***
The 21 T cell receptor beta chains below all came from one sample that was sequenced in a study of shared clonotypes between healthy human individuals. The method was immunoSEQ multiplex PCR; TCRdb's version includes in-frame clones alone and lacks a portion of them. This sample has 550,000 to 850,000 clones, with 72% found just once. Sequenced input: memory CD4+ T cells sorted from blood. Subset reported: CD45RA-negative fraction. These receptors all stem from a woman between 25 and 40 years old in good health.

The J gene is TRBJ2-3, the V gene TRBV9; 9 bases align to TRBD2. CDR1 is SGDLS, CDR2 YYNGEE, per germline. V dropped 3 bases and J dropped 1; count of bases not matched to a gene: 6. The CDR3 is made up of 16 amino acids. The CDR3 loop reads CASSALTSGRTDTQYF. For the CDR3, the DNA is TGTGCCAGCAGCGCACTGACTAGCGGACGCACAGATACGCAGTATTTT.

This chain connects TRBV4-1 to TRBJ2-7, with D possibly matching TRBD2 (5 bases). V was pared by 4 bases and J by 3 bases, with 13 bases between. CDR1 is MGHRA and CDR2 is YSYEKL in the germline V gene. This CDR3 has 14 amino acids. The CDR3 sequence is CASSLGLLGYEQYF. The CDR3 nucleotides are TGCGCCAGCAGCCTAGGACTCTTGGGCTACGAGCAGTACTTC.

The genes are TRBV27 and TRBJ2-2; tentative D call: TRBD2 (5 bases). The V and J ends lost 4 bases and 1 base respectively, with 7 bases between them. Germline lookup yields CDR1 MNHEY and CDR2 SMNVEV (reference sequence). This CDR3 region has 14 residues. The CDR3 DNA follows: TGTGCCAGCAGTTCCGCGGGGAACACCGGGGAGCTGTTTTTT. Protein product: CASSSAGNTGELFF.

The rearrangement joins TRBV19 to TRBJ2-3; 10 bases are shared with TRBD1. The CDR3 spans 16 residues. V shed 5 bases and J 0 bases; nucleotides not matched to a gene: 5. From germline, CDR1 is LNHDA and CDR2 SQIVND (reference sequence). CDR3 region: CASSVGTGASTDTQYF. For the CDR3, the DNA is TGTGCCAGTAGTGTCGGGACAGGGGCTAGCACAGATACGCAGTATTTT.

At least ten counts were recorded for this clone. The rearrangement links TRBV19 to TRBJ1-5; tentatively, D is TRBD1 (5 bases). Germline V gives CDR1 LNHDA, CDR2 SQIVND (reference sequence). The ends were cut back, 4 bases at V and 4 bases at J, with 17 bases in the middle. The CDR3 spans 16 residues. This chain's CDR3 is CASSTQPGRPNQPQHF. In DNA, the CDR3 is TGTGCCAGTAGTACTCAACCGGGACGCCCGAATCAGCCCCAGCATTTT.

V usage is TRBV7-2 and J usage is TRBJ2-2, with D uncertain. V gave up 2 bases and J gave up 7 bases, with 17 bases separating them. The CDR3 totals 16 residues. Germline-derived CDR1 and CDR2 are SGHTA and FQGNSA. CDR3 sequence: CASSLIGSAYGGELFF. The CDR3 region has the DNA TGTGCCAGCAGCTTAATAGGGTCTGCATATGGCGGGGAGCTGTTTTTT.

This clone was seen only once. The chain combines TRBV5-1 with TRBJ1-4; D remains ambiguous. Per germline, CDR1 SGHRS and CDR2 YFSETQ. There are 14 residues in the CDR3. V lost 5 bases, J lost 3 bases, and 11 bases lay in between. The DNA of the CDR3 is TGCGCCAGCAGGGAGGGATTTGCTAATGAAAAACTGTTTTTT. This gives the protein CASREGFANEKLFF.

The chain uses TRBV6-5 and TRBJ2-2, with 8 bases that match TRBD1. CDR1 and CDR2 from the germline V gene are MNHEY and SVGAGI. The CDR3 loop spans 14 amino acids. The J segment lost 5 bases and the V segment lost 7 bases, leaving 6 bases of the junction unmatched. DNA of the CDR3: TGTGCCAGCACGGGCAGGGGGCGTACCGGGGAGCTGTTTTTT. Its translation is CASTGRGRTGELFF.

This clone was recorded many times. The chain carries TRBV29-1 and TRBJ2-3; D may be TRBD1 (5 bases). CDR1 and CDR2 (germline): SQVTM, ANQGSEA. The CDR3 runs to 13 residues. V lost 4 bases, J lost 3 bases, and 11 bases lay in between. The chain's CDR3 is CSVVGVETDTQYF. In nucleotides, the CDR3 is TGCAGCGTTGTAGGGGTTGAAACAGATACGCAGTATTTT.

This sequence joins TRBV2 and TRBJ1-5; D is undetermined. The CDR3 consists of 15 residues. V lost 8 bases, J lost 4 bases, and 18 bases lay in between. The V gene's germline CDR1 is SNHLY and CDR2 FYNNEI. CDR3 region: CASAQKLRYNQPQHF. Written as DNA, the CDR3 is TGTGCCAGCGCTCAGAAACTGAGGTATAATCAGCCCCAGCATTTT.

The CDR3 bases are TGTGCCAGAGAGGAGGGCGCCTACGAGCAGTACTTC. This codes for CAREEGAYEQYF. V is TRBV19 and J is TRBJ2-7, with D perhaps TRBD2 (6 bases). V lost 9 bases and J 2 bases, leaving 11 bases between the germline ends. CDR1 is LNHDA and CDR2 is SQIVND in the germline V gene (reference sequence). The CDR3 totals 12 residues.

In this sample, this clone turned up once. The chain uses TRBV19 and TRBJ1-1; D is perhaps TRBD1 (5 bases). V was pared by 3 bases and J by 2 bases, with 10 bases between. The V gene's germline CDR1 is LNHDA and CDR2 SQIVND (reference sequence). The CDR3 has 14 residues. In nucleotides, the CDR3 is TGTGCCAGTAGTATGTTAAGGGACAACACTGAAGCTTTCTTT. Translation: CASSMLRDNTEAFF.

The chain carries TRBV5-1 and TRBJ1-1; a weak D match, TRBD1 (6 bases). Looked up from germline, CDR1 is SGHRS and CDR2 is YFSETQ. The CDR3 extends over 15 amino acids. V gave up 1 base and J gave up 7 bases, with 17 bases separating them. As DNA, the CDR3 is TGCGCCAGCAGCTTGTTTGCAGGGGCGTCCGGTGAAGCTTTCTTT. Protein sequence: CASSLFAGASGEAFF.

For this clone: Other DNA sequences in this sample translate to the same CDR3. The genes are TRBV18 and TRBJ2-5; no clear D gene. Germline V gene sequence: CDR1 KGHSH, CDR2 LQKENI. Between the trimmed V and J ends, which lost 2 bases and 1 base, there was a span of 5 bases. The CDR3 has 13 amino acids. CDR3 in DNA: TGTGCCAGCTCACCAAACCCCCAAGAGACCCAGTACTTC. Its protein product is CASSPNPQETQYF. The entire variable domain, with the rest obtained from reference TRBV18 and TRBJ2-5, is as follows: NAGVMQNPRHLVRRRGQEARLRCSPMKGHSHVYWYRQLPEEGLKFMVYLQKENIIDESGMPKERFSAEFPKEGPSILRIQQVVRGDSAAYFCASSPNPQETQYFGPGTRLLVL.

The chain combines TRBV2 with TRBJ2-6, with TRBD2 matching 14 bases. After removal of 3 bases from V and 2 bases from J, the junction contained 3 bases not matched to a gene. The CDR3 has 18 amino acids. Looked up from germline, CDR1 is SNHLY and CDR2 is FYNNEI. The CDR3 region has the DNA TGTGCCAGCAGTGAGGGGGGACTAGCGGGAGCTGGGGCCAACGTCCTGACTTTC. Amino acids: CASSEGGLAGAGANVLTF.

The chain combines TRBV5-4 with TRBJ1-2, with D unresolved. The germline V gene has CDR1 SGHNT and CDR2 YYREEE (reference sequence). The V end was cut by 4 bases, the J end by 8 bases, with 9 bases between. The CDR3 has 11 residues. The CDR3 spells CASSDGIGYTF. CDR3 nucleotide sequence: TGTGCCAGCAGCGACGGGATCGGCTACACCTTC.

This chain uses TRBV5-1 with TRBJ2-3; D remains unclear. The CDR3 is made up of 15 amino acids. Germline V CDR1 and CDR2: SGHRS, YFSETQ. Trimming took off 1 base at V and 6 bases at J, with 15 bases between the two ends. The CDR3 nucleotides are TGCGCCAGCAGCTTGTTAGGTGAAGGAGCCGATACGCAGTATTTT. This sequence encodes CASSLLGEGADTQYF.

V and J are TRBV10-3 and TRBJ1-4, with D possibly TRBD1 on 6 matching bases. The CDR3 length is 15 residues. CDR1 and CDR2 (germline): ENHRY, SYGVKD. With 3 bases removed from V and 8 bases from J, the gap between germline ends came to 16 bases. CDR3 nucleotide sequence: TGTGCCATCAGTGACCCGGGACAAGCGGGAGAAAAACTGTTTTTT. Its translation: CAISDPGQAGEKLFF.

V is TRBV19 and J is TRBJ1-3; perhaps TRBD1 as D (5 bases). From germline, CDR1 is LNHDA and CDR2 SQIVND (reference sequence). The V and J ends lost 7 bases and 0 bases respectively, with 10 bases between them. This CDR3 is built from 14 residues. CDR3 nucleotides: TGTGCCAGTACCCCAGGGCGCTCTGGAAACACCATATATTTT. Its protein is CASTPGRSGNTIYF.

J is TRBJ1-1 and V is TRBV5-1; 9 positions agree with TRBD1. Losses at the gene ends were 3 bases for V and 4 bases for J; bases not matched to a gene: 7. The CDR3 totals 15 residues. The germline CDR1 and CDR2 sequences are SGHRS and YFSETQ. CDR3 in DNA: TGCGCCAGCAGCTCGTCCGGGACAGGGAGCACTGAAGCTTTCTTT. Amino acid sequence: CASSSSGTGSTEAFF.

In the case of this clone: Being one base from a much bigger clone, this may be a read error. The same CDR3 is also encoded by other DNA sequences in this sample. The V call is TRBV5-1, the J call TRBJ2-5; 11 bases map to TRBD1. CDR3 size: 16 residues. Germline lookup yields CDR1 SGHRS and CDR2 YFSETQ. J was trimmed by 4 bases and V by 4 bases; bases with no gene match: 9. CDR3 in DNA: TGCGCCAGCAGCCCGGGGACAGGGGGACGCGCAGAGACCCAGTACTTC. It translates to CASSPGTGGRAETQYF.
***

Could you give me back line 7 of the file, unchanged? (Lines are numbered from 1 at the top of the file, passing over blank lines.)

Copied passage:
V usage is TRBV7-2 and J usage is TRBJ2-2, with D uncertain. V gave up 2 bases and J gave up 7 bases, with 17 bases separating them. The CDR3 totals 16 residues. Germline-derived CDR1 and CDR2 are SGHTA and FQGNSA. CDR3 sequence: CASSLIGSAYGGELFF. The CDR3 region has the DNA TGTGCCAGCAGCTTAATAGGGTCTGCATATGGCGGGGAGCTGTTTTTT.